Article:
Monday, July 2, 2012

Christ perfects our humanity, making us all God intended

I am currently reading Christoph Cardinal Schöborn's God Sent His Son: A Contemporary Christology, which is well written, accessible, and comprehensive. Just yesterday I read his treatment of the twenty-seven article Christological formula promulgated at the Council of Chalcedon, held in AD 451.

It is easy to forget that, in addition believing that the Son is homoousios, that is, consubstantial, or one in being, "with the Father as to his Godhead," we also believe Him to be "homoousios with us as to his personhood, in all things like unto us, sin only excepted, and in these last days, the Same, for us and for salvation, born of Mary the Virgin Theotokos." Cardinal Schönborn, at the beginning of his detailed analysis of the Chalcedonian formula, comments on Christ's perfection "in personhood," observing that it "is surely among the most important credal statements of the Christian faith" (157). He goes on to point out that "being human is not a defect, a deficiency, but has its own essential perfection" (157).

Reading this reminded me that, echoing the ancient words of the Council of Chalcedon, the fathers of the Second Vatican Ecumenical Council, the fiftieth anniversary of the opening of which we mark this year on 11 October, in its one-of-a-kind document, the Pastoral Constitution Gaudium et Spes, reiterated the importance of our humanity and of the Incarnation for us:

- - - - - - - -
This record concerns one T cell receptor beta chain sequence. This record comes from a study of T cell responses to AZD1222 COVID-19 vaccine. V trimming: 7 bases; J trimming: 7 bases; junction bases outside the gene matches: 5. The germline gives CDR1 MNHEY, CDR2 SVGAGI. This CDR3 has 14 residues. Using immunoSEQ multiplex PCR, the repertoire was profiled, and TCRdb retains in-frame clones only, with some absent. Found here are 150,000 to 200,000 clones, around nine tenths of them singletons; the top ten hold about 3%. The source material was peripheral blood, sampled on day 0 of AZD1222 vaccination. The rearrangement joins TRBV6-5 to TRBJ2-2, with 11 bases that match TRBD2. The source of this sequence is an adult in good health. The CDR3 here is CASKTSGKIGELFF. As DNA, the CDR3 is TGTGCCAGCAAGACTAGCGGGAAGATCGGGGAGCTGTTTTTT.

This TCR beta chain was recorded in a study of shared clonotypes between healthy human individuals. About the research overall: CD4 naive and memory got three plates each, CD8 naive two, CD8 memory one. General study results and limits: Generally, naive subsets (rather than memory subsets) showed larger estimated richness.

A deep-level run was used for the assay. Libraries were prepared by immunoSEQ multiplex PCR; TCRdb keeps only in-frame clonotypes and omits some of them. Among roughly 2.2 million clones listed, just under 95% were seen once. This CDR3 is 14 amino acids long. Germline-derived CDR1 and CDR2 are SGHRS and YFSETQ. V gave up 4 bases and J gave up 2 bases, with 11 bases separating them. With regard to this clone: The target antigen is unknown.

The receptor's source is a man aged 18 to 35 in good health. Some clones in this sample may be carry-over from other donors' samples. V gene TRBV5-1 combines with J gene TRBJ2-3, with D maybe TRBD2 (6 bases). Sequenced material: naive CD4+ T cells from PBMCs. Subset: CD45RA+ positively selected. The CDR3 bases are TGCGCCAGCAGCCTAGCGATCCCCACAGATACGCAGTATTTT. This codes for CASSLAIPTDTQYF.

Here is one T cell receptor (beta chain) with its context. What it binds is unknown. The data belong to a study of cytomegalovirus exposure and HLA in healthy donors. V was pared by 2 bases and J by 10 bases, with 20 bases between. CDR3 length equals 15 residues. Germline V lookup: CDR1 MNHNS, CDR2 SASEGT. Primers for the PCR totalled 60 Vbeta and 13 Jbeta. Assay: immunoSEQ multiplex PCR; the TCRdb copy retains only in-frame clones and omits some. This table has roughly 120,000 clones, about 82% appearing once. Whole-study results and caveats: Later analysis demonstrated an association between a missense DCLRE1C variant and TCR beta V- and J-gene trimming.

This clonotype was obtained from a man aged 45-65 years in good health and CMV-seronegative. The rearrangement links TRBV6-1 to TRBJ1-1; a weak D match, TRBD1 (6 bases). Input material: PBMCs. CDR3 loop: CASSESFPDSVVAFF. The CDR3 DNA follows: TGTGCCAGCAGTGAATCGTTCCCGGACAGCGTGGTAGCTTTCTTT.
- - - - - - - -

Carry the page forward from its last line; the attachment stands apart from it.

The truth is that only in the mystery of the incarnate Word does the mystery of man take on light. For Adam, the first man, was a figure of Him Who was to come, namely Christ the Lord. Christ, the final Adam, by the revelation of the mystery of the Father and His love, fully reveals man to man himself and makes his supreme calling clear. It is not surprising, then, that in Him all the aforementioned truths find their root and attain their crown.

He Who is "the image of the invisible God" (Col. 1:15), is Himself the perfect man. To the sons of Adam He restores the divine likeness which had been disfigured from the first sin onward. Since human nature as He assumed it was not annulled, by that very fact it has been raised up to a divine dignity in our respect too. For by His incarnation the Son of God has united Himself in some fashion with every man. He worked with human hands, He thought with a human mind, acted by human choice and loved with a human heart. Born of the Virgin Mary, He has truly been made one of us, like us in all things except sin (par. 22)
"Jesus' human existence," Schönborn insists, "is distinguished from that of all other men, not by what it is, but by how it is lived" (157). In his Christmas Urbi et Orbi message back in 2006, Pope Benedict XVI summarized this all succinctly, even giving it practical application: "Christ does not save us from our humanity, but through it; he does not save us from the world, but came into the world, so that through him the world might be saved (cf. Jn 3:17)."

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